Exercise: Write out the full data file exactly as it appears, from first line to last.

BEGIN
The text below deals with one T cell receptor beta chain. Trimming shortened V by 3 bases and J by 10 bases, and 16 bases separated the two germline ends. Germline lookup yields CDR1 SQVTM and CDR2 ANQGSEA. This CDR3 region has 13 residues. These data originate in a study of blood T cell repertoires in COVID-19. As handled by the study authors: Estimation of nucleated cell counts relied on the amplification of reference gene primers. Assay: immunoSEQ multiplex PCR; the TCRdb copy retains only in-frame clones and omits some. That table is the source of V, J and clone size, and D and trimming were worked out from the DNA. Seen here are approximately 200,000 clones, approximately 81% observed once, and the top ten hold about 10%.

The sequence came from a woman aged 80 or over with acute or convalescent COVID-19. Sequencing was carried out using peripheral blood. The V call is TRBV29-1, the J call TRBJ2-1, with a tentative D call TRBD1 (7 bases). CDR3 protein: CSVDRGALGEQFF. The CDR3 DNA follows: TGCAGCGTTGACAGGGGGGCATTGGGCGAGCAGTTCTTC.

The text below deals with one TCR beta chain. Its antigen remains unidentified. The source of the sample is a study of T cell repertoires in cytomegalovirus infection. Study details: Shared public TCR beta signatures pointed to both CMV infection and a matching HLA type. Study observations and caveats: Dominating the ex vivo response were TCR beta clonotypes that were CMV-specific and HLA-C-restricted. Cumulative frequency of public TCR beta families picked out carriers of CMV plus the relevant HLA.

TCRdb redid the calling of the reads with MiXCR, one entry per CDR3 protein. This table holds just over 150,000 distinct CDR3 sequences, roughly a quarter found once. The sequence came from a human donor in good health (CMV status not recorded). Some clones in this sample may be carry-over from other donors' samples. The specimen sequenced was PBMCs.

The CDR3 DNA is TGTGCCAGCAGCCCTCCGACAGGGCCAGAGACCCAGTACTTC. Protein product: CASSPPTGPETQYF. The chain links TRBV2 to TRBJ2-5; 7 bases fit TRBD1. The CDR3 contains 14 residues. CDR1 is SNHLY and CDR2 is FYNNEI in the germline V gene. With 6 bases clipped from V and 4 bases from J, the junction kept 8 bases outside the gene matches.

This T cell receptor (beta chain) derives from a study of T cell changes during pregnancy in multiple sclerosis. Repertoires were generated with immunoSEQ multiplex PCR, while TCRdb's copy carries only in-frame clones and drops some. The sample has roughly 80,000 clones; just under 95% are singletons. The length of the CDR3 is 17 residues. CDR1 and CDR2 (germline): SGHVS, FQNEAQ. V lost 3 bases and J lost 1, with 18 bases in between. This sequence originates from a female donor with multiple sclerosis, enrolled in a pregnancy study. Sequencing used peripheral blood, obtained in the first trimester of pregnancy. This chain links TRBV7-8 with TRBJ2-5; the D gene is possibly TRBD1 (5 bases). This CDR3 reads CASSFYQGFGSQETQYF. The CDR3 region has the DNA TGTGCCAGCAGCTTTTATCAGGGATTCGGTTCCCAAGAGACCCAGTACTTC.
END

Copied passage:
The text below deals with one T cell receptor beta chain. Trimming shortened V by 3 bases and J by 10 bases, and 16 bases separated the two germline ends. Germline lookup yields CDR1 SQVTM and CDR2 ANQGSEA. This CDR3 region has 13 residues. These data originate in a study of blood T cell repertoires in COVID-19. As handled by the study authors: Estimation of nucleated cell counts relied on the amplification of reference gene primers. Assay: immunoSEQ multiplex PCR; the TCRdb copy retains only in-frame clones and omits some. That table is the source of V, J and clone size, and D and trimming were worked out from the DNA. Seen here are approximately 200,000 clones, approximately 81% observed once, and the top ten hold about 10%.

The sequence came from a woman aged 80 or over with acute or convalescent COVID-19. Sequencing was carried out using peripheral blood. The V call is TRBV29-1, the J call TRBJ2-1, with a tentative D call TRBD1 (7 bases). CDR3 protein: CSVDRGALGEQFF. The CDR3 DNA follows: TGCAGCGTTGACAGGGGGGCATTGGGCGAGCAGTTCTTC.

The text below deals with one TCR beta chain. Its antigen remains unidentified. The source of the sample is a study of T cell repertoires in cytomegalovirus infection. Study details: Shared public TCR beta signatures pointed to both CMV infection and a matching HLA type. Study observations and caveats: Dominating the ex vivo response were TCR beta clonotypes that were CMV-specific and HLA-C-restricted. Cumulative frequency of public TCR beta families picked out carriers of CMV plus the relevant HLA.

TCRdb redid the calling of the reads with MiXCR, one entry per CDR3 protein. This table holds just over 150,000 distinct CDR3 sequences, roughly a quarter found once. The sequence came from a human donor in good health (CMV status not recorded). Some clones in this sample may be carry-over from other donors' samples. The specimen sequenced was PBMCs.

The CDR3 DNA is TGTGCCAGCAGCCCTCCGACAGGGCCAGAGACCCAGTACTTC. Protein product: CASSPPTGPETQYF. The chain links TRBV2 to TRBJ2-5; 7 bases fit TRBD1. The CDR3 contains 14 residues. CDR1 is SNHLY and CDR2 is FYNNEI in the germline V gene. With 6 bases clipped from V and 4 bases from J, the junction kept 8 bases outside the gene matches.

This T cell receptor (beta chain) derives from a study of T cell changes during pregnancy in multiple sclerosis. Repertoires were generated with immunoSEQ multiplex PCR, while TCRdb's copy carries only in-frame clones and drops some. The sample has roughly 80,000 clones; just under 95% are singletons. The length of the CDR3 is 17 residues. CDR1 and CDR2 (germline): SGHVS, FQNEAQ. V lost 3 bases and J lost 1, with 18 bases in between. This sequence originates from a female donor with multiple sclerosis, enrolled in a pregnancy study. Sequencing used peripheral blood, obtained in the first trimester of pregnancy. This chain links TRBV7-8 with TRBJ2-5; the D gene is possibly TRBD1 (5 bases). This CDR3 reads CASSFYQGFGSQETQYF. The CDR3 region has the DNA TGTGCCAGCAGCTTTTATCAGGGATTCGGTTCCCAAGAGACCCAGTACTTC.